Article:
Cisco’s giant customer conference, Cisco Live, began on Monday in San Diego and was the last time that 20-year outgoing CEO John Chambers would impart his vision in a keynote speech.
And was it ever a speech, filled with fire-and-brimstone predictions.
The upshot: He says more than one-third of businesses today will not survive the next 10 years. The only ones that will survive will turn their companies into digital, techie versions of themselves, and many of will fail trying.
“40% of businesses in this room, unfortunately, will not exist in a meaningful way in 10 years,” he told the 25,000 attendees, adding that 70% of companies will “attempt” to go digital, but only 30% of those that try it “will be successful.”
“If I’m not making you sweat, I should be,” he said.
“It will become a digital world that will change our life, our health, our education, our business models at the pace of a technology company change,” Chambers said. He warned companies that they could not “miss a market transition or a business model” or “underestimate your competitor of the future — not your competitor of the past.”
“Either we disrupt or we get disrupted,” he said.
Startups want to upturn every existing business, from taxis (Uber) and hotels (Airbnb) to banking, Chambers said.
He quoted JPMorgan Chase CEO Jamie Dimon’s annual letter to shareholders, in which he warned that “Silicon Valley is coming.” Dimon meant that startups were creating new banking apps for everything from loans to payments.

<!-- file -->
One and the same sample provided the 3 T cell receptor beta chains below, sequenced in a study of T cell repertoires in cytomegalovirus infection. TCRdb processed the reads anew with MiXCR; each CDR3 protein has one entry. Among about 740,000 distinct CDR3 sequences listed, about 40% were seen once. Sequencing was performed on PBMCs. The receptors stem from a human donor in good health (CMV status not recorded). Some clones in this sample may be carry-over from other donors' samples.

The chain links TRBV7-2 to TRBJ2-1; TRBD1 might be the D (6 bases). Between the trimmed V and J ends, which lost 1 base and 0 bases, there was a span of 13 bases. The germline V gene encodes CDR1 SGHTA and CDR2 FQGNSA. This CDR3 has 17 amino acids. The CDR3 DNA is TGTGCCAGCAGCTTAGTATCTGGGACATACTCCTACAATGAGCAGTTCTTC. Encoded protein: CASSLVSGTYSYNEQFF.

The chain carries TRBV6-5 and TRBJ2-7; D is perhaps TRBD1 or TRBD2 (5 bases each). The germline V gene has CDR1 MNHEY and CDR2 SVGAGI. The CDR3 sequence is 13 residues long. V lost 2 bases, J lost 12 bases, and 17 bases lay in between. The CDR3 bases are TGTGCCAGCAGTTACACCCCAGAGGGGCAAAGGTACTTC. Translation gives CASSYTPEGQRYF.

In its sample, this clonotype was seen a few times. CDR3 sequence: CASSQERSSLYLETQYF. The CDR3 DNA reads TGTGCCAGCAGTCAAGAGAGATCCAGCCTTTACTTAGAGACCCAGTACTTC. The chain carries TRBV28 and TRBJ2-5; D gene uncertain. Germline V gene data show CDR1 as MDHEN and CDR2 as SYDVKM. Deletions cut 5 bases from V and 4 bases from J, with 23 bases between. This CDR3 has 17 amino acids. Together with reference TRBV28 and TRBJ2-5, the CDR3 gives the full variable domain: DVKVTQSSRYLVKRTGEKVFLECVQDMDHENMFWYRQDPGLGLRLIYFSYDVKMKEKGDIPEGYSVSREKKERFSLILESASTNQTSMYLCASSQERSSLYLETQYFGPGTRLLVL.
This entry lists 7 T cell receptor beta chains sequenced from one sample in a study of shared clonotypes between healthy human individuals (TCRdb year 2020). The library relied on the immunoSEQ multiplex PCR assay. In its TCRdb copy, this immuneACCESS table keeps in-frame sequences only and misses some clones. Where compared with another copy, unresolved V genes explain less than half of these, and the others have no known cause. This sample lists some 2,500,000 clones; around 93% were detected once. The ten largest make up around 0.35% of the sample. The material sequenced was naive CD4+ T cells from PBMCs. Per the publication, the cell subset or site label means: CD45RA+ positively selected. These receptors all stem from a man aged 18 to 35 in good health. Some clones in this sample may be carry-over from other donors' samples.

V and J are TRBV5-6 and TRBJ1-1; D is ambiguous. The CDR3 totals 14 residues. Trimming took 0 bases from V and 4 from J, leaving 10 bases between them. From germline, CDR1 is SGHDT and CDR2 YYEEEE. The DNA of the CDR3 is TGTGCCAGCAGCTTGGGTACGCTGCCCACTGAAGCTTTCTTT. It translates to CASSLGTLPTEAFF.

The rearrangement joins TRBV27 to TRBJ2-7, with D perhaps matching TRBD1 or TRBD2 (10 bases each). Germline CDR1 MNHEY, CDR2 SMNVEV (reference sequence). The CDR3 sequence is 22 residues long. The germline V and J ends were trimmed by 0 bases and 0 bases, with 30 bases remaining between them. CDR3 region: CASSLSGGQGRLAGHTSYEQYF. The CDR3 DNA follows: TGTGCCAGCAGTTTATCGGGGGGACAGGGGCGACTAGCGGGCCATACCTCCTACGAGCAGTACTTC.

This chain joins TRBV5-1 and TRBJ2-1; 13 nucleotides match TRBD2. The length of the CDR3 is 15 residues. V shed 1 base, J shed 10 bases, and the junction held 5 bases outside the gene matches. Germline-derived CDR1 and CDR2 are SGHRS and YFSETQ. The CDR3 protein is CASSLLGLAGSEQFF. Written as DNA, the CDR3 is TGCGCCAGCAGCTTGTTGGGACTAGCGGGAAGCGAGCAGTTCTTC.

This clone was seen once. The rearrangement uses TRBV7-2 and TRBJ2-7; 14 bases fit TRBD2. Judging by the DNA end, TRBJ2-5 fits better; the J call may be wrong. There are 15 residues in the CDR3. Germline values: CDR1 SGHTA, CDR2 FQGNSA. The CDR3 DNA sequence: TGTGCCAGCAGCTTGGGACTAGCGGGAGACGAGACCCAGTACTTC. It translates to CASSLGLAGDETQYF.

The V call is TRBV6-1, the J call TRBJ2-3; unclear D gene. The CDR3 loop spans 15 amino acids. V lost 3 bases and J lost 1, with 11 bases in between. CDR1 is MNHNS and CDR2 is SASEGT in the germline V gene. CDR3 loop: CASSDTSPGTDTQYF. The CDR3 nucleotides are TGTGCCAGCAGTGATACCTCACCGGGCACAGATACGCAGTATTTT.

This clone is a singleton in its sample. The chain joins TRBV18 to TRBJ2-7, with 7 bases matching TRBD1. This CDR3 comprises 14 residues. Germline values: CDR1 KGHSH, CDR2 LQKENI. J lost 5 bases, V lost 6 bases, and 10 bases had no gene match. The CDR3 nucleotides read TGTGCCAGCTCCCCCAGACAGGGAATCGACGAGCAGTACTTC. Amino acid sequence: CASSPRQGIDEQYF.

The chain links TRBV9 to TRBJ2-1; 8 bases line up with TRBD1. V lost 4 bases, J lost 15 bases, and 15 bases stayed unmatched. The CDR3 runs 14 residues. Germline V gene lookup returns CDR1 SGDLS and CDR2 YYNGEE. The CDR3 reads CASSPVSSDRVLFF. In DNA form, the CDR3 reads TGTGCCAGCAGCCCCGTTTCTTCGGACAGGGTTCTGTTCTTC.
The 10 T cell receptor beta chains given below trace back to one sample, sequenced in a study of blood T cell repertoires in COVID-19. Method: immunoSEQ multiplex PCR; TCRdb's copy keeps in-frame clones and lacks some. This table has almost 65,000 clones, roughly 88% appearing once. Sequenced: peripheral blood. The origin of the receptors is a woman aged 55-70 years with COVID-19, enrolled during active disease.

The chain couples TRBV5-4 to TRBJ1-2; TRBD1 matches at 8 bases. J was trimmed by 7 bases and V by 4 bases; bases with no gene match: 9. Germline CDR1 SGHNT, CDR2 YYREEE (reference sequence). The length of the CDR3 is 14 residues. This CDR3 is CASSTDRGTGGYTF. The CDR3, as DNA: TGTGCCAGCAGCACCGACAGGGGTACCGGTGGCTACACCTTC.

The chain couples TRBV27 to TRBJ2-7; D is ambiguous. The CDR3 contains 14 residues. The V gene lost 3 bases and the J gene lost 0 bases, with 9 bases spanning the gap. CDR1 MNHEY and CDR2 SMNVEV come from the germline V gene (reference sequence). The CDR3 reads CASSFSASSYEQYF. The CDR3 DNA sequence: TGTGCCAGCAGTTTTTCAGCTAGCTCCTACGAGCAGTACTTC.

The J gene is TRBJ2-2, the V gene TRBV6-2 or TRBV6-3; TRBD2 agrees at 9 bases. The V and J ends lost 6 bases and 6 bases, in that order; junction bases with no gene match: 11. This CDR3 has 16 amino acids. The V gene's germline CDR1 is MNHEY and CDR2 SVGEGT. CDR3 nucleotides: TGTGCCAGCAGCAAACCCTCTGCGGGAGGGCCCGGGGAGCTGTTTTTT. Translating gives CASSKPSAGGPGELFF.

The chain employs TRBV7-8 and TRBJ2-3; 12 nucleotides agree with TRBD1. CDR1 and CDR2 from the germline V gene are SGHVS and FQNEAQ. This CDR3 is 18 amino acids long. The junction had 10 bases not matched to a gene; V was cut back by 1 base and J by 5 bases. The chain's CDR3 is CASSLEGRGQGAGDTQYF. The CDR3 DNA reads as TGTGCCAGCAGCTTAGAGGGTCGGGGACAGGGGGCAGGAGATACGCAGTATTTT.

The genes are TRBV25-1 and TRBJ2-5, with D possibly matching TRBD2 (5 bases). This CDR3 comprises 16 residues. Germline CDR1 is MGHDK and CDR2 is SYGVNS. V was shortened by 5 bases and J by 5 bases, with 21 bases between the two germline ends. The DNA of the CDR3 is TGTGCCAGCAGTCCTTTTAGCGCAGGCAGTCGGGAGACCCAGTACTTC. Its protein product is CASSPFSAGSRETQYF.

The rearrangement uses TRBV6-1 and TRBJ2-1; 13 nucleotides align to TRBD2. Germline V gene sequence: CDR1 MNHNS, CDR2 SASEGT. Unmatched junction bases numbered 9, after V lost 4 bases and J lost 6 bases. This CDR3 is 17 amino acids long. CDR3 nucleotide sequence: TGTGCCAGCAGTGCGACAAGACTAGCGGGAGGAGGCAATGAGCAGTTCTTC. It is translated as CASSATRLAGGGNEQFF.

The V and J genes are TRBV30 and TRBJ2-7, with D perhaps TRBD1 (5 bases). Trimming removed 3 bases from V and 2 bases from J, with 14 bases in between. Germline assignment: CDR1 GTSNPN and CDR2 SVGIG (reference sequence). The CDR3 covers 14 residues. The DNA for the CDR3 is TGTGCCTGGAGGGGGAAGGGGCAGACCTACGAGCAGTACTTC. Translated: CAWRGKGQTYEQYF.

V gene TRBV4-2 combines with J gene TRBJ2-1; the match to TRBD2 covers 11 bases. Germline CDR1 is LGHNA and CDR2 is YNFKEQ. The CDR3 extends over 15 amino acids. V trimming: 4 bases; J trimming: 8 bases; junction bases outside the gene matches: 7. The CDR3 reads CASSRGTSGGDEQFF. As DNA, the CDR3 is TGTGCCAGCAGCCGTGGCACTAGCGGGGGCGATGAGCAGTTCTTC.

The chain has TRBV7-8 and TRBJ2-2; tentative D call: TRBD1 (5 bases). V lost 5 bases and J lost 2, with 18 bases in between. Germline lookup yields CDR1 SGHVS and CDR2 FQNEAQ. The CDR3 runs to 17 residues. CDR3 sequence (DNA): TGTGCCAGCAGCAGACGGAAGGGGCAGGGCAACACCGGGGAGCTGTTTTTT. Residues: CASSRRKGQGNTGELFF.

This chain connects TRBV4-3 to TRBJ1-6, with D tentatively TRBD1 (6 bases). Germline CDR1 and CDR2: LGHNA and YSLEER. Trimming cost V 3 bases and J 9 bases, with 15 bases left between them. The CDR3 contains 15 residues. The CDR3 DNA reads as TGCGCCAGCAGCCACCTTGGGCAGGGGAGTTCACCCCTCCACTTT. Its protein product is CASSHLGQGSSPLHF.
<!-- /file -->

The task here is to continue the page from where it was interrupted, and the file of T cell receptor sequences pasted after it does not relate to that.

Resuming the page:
Cisco’s own painful reorg
Chambers talked a lot about the painful transition that Cisco underwent over the past three years, which culminated in a massive reorganization of its 25,000-person engineering team in which “24 of 92 leaders” were let go.
He said that similar reorgs took place in the sales and administrative ranks.
Cisco has “changed 41% of our client-interfacing execs,” he said. “We had to change or we would have been left behind.”
Chambers explained that the company had cleaned up its 62 business units — product-oriented fiefdoms and silos that had sprouted up from Cisco’s love of acquisitions. He reorganized them into two huge groups: enterprise and service provider. The divisions now make 18 product “families,” and all of those products must work together.
“We had to tie together our silos, we had to change our culture, we had to lead by example,” he said.
And we’ll see if Cisco is done. On July 26, Cisco will get a new CEO, Chuck Robbins, who has been hinting that he plans to tighten the belt in some way, shape or form, even further.
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